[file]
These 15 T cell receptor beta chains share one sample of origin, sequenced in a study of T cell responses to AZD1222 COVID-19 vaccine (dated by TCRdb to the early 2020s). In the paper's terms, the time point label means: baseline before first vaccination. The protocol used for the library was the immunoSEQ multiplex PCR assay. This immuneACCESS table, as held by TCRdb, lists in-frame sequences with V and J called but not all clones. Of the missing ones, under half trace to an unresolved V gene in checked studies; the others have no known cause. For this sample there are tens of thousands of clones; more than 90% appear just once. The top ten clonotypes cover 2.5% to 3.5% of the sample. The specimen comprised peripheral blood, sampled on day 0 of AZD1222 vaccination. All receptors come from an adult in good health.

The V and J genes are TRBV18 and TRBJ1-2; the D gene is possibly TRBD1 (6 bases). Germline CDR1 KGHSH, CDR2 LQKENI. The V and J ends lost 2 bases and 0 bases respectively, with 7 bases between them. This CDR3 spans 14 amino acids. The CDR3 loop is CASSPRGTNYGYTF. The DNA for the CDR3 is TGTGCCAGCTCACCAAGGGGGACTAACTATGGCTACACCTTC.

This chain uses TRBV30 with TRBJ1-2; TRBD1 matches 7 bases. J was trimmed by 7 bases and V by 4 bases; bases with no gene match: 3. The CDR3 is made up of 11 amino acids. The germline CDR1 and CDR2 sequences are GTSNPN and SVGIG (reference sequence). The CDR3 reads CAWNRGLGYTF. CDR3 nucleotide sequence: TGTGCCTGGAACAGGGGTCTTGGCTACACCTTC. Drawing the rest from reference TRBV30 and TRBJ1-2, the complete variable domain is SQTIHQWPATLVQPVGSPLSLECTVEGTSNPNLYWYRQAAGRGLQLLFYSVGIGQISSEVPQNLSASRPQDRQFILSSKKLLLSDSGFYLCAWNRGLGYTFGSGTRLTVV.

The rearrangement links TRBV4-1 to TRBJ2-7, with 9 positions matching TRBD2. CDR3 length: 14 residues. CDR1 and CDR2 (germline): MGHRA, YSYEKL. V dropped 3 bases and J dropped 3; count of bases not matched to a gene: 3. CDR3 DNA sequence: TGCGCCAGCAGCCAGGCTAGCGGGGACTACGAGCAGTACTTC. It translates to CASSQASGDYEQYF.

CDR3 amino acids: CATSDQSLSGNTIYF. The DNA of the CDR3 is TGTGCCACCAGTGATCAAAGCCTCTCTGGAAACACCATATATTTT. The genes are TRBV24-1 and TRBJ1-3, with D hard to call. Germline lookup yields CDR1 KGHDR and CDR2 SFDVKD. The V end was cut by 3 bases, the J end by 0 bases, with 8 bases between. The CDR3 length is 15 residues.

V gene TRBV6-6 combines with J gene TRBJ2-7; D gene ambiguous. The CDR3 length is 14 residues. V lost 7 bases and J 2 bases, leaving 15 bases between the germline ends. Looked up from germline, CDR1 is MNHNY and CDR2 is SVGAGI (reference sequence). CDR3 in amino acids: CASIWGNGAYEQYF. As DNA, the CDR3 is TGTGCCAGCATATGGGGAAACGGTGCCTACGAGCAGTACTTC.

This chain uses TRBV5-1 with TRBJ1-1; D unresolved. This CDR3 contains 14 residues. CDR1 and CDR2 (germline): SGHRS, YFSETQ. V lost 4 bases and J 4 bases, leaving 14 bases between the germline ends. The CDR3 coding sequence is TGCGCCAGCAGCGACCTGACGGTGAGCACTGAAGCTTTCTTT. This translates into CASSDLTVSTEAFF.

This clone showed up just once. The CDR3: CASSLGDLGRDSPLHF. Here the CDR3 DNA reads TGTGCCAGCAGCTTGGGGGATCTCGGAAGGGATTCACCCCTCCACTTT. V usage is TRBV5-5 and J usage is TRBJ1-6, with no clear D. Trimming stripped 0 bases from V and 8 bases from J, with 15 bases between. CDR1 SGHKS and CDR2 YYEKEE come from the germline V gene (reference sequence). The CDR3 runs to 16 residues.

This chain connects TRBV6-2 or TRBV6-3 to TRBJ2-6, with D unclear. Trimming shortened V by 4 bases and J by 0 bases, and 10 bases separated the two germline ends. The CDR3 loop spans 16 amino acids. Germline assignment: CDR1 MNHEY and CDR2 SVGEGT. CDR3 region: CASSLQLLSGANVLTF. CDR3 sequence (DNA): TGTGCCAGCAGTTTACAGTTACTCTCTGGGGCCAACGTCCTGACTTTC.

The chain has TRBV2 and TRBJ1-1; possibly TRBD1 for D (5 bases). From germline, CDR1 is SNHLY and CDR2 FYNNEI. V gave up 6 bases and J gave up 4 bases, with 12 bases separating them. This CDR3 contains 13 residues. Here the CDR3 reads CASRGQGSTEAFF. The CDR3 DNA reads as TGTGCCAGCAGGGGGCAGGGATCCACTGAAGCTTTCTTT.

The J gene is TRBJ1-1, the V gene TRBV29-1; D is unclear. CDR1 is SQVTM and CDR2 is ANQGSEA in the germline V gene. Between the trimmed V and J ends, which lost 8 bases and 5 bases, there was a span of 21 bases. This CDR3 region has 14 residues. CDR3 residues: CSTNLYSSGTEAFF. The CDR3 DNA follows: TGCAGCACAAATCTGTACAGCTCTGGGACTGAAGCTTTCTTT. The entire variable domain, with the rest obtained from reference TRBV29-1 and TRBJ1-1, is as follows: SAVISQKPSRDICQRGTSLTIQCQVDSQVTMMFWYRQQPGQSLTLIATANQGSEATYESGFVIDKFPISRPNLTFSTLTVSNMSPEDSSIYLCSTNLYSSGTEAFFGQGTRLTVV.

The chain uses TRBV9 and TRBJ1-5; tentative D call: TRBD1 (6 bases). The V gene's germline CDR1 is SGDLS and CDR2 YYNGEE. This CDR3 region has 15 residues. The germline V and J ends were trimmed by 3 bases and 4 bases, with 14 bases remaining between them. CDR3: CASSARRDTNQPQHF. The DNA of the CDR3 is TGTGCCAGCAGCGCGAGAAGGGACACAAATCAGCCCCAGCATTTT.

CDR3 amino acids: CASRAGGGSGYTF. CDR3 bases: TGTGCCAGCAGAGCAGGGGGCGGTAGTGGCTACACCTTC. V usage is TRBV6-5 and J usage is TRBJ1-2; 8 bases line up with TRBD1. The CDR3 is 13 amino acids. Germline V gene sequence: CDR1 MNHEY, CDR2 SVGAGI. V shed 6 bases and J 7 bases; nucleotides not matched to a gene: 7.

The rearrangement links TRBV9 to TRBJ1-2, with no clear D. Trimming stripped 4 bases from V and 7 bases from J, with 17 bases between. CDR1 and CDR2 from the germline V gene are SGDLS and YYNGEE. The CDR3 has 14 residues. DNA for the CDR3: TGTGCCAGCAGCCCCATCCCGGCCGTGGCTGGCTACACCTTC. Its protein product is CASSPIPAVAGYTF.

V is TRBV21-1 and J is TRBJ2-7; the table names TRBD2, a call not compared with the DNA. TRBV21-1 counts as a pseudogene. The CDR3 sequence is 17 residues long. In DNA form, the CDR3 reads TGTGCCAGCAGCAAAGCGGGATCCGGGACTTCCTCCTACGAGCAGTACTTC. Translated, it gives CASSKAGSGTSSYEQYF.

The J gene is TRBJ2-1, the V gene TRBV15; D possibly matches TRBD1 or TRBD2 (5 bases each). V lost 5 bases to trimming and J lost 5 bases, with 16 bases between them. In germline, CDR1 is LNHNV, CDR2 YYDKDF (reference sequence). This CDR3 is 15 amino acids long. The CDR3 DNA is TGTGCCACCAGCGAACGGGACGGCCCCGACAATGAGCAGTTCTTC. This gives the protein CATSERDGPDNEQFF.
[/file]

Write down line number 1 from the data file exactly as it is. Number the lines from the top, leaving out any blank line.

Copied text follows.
These 15 T cell receptor beta chains share one sample of origin, sequenced in a study of T cell responses to AZD1222 COVID-19 vaccine (dated by TCRdb to the early 2020s). In the paper's terms, the time point label means: baseline before first vaccination. The protocol used for the library was the immunoSEQ multiplex PCR assay. This immuneACCESS table, as held by TCRdb, lists in-frame sequences with V and J called but not all clones. Of the missing ones, under half trace to an unresolved V gene in checked studies; the others have no known cause. For this sample there are tens of thousands of clones; more than 90% appear just once. The top ten clonotypes cover 2.5% to 3.5% of the sample. The specimen comprised peripheral blood, sampled on day 0 of AZD1222 vaccination. All receptors come from an adult in good health.